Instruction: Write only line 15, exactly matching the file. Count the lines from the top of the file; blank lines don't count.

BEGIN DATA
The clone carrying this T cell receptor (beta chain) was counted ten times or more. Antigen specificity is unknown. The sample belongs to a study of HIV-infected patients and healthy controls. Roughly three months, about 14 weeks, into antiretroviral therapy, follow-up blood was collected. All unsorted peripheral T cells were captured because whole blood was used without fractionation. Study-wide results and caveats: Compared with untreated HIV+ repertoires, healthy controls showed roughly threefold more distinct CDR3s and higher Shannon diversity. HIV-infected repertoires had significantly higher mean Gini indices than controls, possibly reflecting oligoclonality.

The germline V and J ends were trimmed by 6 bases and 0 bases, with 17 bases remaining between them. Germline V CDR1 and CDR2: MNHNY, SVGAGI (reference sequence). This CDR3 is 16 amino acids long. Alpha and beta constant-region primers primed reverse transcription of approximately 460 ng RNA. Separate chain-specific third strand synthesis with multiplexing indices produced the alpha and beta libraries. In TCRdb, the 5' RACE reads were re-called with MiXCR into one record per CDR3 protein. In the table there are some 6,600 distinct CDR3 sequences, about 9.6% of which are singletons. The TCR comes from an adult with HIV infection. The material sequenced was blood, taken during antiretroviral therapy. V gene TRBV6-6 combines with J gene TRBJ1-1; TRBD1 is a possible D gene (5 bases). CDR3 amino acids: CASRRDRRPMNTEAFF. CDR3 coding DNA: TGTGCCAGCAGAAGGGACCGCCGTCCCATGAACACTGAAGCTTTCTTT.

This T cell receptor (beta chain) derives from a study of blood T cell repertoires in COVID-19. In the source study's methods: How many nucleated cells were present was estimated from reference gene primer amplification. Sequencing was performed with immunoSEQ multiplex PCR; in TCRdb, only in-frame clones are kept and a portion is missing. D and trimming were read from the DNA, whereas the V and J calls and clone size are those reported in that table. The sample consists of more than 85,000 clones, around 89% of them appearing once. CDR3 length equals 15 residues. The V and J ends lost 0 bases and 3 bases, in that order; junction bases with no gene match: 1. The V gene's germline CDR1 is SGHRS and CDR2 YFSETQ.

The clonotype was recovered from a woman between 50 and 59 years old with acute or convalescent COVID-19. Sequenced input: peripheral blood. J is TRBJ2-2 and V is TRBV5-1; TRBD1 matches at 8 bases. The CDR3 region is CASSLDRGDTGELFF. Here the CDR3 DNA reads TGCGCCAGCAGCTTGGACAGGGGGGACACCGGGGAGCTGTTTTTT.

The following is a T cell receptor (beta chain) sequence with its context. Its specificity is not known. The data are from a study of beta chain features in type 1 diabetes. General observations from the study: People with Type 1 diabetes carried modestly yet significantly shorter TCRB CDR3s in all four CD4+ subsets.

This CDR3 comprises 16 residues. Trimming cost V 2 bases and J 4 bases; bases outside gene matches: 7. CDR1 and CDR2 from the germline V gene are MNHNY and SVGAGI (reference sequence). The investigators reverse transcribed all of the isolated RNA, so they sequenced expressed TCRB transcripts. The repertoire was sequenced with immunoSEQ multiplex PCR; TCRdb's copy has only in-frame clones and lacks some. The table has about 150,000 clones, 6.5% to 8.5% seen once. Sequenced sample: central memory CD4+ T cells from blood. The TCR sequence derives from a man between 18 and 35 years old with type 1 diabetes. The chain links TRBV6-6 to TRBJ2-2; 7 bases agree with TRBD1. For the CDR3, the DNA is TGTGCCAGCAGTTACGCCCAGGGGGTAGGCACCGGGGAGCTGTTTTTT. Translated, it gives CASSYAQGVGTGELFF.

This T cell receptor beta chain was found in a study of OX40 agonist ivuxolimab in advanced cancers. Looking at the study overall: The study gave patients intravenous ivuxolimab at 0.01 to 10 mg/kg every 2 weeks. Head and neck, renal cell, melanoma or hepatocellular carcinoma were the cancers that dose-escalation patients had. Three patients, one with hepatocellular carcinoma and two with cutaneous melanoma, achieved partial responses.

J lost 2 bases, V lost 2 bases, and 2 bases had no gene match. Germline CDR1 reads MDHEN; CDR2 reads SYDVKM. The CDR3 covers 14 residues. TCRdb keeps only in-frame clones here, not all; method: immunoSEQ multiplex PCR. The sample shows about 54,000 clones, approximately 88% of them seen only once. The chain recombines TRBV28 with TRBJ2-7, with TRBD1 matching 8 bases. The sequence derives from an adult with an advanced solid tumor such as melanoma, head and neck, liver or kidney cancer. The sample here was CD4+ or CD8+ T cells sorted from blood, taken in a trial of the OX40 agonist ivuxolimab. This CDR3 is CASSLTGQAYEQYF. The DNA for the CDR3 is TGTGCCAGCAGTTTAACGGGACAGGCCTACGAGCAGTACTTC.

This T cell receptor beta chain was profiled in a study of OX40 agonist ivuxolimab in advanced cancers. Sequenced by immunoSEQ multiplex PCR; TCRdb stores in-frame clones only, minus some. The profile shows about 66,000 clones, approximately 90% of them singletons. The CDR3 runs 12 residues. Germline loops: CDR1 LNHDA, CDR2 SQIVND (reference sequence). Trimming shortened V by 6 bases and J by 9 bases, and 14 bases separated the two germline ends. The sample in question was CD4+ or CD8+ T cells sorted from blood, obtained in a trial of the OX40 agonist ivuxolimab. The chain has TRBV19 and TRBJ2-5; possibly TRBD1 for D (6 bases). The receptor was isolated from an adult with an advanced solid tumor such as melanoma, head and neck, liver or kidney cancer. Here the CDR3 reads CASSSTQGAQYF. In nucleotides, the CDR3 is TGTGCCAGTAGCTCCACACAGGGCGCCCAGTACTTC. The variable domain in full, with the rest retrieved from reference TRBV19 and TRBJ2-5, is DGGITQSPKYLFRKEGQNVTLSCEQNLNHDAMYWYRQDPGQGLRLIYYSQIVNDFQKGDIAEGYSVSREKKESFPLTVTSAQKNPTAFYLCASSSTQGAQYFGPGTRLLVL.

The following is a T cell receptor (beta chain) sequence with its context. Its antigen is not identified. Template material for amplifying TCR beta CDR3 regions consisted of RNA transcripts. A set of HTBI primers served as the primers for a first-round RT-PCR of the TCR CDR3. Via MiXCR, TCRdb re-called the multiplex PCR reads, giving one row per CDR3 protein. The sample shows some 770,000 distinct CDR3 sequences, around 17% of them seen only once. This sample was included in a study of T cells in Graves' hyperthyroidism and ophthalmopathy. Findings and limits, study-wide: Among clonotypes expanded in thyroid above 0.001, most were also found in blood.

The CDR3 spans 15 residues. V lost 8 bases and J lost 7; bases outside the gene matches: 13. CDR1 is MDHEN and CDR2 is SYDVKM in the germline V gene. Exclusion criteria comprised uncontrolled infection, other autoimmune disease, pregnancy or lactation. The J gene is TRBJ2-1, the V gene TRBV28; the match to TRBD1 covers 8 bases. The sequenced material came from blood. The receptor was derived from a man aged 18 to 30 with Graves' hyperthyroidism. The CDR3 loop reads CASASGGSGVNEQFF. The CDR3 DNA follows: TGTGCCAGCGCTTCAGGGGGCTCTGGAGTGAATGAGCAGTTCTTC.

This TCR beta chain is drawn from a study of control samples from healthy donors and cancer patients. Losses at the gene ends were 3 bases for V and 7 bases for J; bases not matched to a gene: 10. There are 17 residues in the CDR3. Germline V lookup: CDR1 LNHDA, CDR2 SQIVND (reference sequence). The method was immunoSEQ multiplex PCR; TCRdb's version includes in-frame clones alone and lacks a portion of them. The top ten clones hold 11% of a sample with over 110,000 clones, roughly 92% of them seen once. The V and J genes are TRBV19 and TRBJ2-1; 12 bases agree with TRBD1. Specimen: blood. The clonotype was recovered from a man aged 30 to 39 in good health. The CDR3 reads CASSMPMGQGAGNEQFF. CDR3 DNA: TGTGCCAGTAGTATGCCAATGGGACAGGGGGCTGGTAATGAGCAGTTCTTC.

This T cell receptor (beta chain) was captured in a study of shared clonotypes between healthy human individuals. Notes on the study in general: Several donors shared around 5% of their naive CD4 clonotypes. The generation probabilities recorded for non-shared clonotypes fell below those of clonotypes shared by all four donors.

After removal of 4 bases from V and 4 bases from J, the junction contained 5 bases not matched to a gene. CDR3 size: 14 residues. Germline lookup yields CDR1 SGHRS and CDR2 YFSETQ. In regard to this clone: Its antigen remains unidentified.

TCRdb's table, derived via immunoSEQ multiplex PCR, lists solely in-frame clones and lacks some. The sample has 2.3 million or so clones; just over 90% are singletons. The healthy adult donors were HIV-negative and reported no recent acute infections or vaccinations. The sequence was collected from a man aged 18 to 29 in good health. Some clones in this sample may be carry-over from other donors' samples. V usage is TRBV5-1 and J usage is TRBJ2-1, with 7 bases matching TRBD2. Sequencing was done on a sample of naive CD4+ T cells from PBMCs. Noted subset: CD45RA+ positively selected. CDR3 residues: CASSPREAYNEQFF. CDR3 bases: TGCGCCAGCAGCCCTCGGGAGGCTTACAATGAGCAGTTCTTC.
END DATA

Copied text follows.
TCRdb's table, derived via immunoSEQ multiplex PCR, lists solely in-frame clones and lacks some. The sample has 2.3 million or so clones; just over 90% are singletons. The healthy adult donors were HIV-negative and reported no recent acute infections or vaccinations. The sequence was collected from a man aged 18 to 29 in good health. Some clones in this sample may be carry-over from other donors' samples. V usage is TRBV5-1 and J usage is TRBJ2-1, with 7 bases matching TRBD2. Sequencing was done on a sample of naive CD4+ T cells from PBMCs. Noted subset: CD45RA+ positively selected. CDR3 residues: CASSPREAYNEQFF. CDR3 bases: TGCGCCAGCAGCCCTCGGGAGGCTTACAATGAGCAGTTCTTC.